Identifying socioeconomic constraints to and incentives for faster technology adoption: Pathways to sustainable intensification in eastern and southern Africa

Project code
AUD 3,229,872
Research program manager
Dr Eric Huttner
Project leader
Paswel Marenya - International Maize and Wheat Improvement Center
Commissioned organisation
International Maize and Wheat Improvement Center
JUN 2012
JUL 2016
Project status
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This project studied how socioeconomic factors (including gender), changes in farming systems, climate variability and policies influenced production risks and whether smallholder farmers in Africa adopted technology.

Few studies assess how adopting technology affects livelihoods in Africa. Without understanding the economics of farming decisions under uncertainty, technology scaling out interventions and policy decisions will be made based on incomplete information.

To address this knowledge gap, this project aimed to build on SIMLESA (Sustainable Intensification of Maize-Legume cropping systems for food security in Eastern and Southern Africa), an eight-year food security program supported by ACIAR, to monitor development changes in maize-based farming systems in Ethiopia, Kenya, Tanzania, Malawi and Mozambique.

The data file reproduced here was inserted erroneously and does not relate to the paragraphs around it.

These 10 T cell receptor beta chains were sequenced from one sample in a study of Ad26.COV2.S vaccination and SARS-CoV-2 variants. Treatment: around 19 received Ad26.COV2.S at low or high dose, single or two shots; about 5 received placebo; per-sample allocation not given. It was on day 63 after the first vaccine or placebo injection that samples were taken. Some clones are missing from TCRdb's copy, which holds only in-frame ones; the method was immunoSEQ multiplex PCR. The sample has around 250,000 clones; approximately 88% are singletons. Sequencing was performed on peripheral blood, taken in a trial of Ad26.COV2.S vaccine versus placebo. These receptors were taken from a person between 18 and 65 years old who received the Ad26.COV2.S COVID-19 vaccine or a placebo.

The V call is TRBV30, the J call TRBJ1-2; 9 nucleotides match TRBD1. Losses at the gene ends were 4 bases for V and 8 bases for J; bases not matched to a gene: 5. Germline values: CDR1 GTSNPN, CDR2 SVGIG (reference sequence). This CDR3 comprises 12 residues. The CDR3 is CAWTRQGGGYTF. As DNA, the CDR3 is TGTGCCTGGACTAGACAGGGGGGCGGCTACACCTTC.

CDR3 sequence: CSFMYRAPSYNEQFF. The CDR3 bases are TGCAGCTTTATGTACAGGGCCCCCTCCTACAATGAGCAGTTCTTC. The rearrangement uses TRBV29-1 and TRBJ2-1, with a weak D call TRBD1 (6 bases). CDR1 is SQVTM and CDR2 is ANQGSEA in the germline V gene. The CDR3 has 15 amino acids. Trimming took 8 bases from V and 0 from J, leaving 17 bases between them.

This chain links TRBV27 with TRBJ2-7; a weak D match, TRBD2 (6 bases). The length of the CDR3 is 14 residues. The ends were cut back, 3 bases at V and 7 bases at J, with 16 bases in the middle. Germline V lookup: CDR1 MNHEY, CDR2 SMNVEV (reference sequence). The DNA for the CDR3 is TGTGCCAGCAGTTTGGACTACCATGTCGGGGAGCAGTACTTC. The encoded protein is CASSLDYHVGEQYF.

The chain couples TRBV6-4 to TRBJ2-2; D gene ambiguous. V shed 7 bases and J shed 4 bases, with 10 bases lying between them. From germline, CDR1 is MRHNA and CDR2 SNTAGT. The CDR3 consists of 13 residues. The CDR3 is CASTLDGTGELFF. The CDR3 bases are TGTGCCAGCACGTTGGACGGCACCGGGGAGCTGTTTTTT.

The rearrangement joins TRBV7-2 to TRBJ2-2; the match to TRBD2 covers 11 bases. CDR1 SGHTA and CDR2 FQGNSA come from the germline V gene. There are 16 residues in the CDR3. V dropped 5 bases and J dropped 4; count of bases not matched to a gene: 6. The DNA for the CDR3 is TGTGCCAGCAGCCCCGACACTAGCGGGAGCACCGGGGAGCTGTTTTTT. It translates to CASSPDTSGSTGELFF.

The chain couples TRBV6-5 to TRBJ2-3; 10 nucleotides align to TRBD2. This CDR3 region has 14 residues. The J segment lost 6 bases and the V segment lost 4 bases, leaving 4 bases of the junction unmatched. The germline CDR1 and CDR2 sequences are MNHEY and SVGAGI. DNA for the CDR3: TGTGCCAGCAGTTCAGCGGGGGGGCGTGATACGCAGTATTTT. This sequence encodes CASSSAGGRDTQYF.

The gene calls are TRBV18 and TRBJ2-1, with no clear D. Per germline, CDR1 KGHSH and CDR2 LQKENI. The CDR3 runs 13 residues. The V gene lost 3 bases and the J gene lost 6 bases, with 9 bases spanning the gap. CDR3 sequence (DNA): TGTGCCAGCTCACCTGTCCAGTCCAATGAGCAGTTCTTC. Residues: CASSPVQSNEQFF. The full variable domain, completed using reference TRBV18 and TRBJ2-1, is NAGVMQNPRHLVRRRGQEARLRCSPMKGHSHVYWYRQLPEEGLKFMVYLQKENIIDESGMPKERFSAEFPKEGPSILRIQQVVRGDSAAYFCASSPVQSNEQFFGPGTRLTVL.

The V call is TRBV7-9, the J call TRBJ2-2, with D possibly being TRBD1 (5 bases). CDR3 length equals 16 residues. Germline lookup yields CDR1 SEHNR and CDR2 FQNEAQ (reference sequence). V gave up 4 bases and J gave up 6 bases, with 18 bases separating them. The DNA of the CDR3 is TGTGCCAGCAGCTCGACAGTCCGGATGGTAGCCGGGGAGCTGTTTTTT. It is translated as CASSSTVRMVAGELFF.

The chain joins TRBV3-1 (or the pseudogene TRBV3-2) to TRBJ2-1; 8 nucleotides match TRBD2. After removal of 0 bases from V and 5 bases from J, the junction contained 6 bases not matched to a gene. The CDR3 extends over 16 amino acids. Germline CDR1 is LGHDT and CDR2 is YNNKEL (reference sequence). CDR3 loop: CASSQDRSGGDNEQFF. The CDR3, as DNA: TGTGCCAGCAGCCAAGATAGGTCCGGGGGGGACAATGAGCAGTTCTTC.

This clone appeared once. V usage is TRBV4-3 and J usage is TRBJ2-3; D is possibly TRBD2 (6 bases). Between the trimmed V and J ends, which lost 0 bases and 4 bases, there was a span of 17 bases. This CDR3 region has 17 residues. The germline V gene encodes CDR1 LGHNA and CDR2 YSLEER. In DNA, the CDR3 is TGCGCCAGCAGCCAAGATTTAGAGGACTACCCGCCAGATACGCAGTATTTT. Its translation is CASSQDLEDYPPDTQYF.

The analyses helped researchers to better understand household decisions on technology adoption and resource use. This helped policy makers to reduce risk and vulnerability, increase farm productivity and food security, and enhance development pathways for smallholder producers in the region.

Key partners
Egerton University
Ethiopian Institute of Agricultural Research
International Food Policy Research Institute
Sokoine University of Agriculture
University of Eduardo Mondlane
University of Life Sciences
University of Malawi
University of Queensland